Baltimore Oriole Nesting Habit That You Should Know
Nesting is all bird clan habit when the laying egg time is come. It is a place that they make to safe their egg while waiting cracked moment. Nesting is also their effort prove that bird is actually genius survivor. Who’s ever thing that by their small body they still be able to build nest.
Talking about nest, there is so much method by bird to build a nest. Not every bird building their nest hanging in the tree. There is also build it to underground, inside the tree, and also make it on building. Sooty-headed Bulbul will use their beak to sculpting tree trunks so they can make it home. With a sharp and strong beak, he drilled and carved the tree into a nest. They also drill the bark to look for insects and larvae that live there. In addition, tree hole is made, also serve to store food in the form of grain. Kingfisher builds nest in collaboration with their partners. First, they make a tunnel to enter a small oval-shaped nest. Then, push the soil that has been dug out through the tunnel. Kingfisher build nests in collaboration with their partners. First, they make a tunnel to enter a small oval-shaped nest. Then, push the soil that has been dug out through the tunnel.
It may different for Baltimore Oriole to build nest. As mentioned before that every bird has different style to build their nest do relate to Baltimore Oriole. The bird that can’t be pet this has different style to build their nest. Here is some fact about Baltimore Oriole nesting habit.
- The female will choose the place
Female Baltimore Oriole will find the right location to build a nest. She could not find a distant place other than in the territorial area of the Baltimore Oriole male. Because their nest is built on tree, the female prefers to nest in slender tree like the American elm. Other trees they also like are maple tree and cottonwood. Speaking of nest, the Baltimore Oriole nest shape is hanging like a sock. Their nests are round hanging in the tree.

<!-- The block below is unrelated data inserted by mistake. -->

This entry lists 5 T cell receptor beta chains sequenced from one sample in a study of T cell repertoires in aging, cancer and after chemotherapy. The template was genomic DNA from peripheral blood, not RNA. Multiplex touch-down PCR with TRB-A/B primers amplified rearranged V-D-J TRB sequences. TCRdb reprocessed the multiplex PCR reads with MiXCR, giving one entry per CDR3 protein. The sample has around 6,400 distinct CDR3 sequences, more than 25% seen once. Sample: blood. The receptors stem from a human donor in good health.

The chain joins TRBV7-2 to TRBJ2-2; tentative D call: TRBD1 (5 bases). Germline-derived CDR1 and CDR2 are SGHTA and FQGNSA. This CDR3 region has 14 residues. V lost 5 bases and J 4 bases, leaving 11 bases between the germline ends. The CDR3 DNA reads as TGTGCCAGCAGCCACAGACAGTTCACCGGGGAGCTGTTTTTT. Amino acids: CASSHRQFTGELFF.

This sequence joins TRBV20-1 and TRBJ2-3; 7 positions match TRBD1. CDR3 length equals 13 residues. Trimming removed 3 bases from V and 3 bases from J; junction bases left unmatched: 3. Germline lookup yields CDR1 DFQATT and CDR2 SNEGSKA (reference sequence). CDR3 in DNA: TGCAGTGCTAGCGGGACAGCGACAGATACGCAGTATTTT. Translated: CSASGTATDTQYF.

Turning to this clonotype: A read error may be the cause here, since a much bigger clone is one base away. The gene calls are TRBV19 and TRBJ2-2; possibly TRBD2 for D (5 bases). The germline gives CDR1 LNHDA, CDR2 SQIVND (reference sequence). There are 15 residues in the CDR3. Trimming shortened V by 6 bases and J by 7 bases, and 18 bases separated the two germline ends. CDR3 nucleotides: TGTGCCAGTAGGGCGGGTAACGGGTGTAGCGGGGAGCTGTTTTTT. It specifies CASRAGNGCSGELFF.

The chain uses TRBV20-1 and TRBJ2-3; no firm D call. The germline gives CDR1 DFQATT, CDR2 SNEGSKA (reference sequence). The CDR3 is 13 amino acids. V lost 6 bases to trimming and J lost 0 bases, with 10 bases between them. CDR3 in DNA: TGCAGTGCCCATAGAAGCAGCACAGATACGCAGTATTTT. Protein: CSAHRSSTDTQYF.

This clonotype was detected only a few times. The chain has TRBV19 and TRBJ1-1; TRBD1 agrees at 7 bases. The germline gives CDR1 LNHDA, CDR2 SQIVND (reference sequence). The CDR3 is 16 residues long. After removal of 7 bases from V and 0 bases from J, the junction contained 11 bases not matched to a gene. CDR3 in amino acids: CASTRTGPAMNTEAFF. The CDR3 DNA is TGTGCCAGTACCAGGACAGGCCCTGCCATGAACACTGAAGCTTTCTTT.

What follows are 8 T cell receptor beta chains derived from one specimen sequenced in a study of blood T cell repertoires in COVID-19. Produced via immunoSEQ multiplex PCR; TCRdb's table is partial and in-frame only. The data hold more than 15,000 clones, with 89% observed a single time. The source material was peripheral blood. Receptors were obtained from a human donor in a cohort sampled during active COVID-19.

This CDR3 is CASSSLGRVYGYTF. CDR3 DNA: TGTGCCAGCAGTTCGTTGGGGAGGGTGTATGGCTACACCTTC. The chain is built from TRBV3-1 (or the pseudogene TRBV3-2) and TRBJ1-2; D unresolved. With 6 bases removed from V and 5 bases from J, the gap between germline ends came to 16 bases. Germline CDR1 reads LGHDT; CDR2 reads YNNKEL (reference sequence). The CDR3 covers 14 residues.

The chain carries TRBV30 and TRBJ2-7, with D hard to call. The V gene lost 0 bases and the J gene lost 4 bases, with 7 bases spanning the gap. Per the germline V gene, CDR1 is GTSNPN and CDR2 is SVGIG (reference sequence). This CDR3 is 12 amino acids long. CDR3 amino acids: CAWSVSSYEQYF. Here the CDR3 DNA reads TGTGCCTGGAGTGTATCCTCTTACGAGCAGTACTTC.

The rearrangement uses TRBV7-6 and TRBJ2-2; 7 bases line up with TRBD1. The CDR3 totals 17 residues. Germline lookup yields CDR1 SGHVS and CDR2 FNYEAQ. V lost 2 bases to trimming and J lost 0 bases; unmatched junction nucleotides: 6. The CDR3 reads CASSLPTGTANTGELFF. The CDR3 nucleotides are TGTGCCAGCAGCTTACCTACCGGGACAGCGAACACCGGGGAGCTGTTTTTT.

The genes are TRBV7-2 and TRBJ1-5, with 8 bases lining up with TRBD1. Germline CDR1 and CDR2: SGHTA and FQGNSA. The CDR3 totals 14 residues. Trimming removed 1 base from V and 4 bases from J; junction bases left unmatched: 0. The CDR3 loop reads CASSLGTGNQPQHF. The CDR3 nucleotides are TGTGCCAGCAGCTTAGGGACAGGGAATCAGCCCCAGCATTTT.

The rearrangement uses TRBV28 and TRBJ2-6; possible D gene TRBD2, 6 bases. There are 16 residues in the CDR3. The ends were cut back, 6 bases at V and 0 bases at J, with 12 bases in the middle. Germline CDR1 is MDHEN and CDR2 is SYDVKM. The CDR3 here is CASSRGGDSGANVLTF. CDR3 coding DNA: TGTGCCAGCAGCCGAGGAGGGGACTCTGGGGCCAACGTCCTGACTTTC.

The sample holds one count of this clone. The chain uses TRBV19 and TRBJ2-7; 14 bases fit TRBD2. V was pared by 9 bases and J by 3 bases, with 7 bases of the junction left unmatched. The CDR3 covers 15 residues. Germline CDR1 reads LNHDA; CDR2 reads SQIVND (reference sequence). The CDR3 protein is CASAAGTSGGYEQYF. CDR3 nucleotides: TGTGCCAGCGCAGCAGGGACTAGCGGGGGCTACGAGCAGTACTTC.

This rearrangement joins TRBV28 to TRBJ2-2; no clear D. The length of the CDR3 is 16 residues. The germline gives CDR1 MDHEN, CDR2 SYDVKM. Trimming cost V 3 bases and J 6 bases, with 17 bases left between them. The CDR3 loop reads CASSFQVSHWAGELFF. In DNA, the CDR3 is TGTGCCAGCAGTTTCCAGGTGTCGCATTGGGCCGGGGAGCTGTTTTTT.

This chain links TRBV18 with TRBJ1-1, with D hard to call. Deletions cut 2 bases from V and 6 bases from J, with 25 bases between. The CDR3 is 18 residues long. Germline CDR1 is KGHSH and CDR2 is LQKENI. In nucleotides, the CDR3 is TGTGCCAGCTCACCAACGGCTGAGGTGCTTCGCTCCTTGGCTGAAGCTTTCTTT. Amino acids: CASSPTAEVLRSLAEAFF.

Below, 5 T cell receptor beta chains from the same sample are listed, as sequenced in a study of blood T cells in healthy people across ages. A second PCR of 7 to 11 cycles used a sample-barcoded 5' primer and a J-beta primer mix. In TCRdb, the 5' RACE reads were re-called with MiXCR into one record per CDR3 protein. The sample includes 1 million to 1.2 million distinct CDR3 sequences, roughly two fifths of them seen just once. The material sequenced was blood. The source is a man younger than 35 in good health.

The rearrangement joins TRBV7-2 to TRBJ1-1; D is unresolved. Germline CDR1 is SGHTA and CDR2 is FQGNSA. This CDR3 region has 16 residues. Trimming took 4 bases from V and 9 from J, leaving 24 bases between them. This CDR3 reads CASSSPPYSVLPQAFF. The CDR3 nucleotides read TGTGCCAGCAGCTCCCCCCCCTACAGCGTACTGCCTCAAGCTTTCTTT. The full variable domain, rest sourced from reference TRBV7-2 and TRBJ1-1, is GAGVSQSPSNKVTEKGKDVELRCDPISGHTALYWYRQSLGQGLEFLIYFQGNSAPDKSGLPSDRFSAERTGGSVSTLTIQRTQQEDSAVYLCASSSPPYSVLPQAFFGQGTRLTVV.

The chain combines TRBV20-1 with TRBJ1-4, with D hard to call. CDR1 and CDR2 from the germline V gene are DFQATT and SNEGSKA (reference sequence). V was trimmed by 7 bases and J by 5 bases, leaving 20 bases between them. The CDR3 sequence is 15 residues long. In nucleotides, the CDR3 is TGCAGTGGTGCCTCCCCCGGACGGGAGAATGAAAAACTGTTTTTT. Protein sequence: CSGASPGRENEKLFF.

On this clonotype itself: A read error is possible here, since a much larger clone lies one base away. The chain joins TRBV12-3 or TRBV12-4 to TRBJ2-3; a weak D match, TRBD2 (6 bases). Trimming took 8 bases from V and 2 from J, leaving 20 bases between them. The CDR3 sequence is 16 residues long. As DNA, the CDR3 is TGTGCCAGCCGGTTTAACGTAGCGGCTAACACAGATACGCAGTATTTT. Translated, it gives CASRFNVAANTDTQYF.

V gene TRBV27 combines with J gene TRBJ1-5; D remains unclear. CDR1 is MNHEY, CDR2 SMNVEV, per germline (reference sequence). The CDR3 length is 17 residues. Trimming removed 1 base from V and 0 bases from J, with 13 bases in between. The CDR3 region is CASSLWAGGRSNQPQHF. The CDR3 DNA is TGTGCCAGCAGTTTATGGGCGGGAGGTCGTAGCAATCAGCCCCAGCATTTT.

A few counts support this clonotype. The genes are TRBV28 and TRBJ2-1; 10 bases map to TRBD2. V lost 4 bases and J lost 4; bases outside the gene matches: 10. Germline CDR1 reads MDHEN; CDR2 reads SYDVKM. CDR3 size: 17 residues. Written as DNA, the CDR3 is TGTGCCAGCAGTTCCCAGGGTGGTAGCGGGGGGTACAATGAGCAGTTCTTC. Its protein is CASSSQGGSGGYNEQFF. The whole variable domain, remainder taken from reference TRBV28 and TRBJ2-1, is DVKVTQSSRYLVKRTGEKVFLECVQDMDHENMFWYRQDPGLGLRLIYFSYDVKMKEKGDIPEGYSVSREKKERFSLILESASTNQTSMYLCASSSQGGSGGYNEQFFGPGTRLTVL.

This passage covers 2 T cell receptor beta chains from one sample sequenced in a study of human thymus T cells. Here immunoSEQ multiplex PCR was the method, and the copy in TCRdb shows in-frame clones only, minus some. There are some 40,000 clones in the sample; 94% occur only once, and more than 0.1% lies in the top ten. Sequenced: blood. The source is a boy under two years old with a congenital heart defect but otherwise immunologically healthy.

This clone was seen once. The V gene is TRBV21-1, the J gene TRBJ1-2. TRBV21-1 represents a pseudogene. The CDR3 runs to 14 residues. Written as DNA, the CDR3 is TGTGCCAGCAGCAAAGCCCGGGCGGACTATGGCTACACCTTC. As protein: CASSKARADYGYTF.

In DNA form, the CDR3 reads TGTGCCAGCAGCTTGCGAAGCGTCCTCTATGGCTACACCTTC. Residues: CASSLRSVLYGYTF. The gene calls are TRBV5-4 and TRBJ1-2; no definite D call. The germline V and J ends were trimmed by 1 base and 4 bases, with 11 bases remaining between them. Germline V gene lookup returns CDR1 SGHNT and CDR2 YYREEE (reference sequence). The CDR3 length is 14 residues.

- Nesting in the tree but it’s actually hanging nest
As mentioned before, female Baltimore Oriole is a picky bird to building a nest. She makes sure that the three is safe enough for her eggs. She might make the nest in the tree like make a basic nest. After the basic is done, she starts to hanging it in the end of the branch. The female weaves the nest, usually 3 to 4 inches deep, with a small opening, 2 to 3 inches wide, on top and a bulging bottom chamber, 3 to 4 inches across, where her eggs will rest after that she anchors her nest high in a tree.
- The female is the main builder but also helps by the male
Besides choosing the right location, the Baltimore Oriole female is also the main nest builder. Even though it is a major builder, it does not mean that the Baltimore Oriole male will just stand by and leave it alone. The male contributes to protecting the female Baltimore Oriole to build her nest until it finishes remembering female Baltimore Oriole can only choose a place that is included in her partner’s territory. In addition, the Baltimore Oriole male also contributed to preparing the materials needed to build the nest. Construction materials that can be include as grass, strips of grapevine bark, wool, and horsehair. Another thing like artificial fiber such as cellophane, twine, or fishing line.
Baltimore Oriole nests can hold as many as 3-7 eggs. Talk about eggs, Baltimore Oriole eggs is pale grayish or bluish white blotched with brown, black, or lavender with length 2.1-2.5 cm and 1.5-1.7 cm width.
The instinct of every mother is to give the best for her child. It’s natural for mothers to become true fighters to protect their children. Mother will always give you great love even if it’s as difficult as anything. We need to learn a lot from the nesting process by Baltimore Oriole. The value of their spirit to protect their children to bring them up to the tree then building a nest is certainly not an easy thing. Appreciating animals may look silly, but reflecting on yourself is important. Human and animal can learn from each other and protect each other.
In addition to learning the spirit of Baltimore Oriole’s momma, the function of the father who protects is addressed by the male Baltimore Oriole, we also need to appreciate where men still have to be responsible for the safety of their children.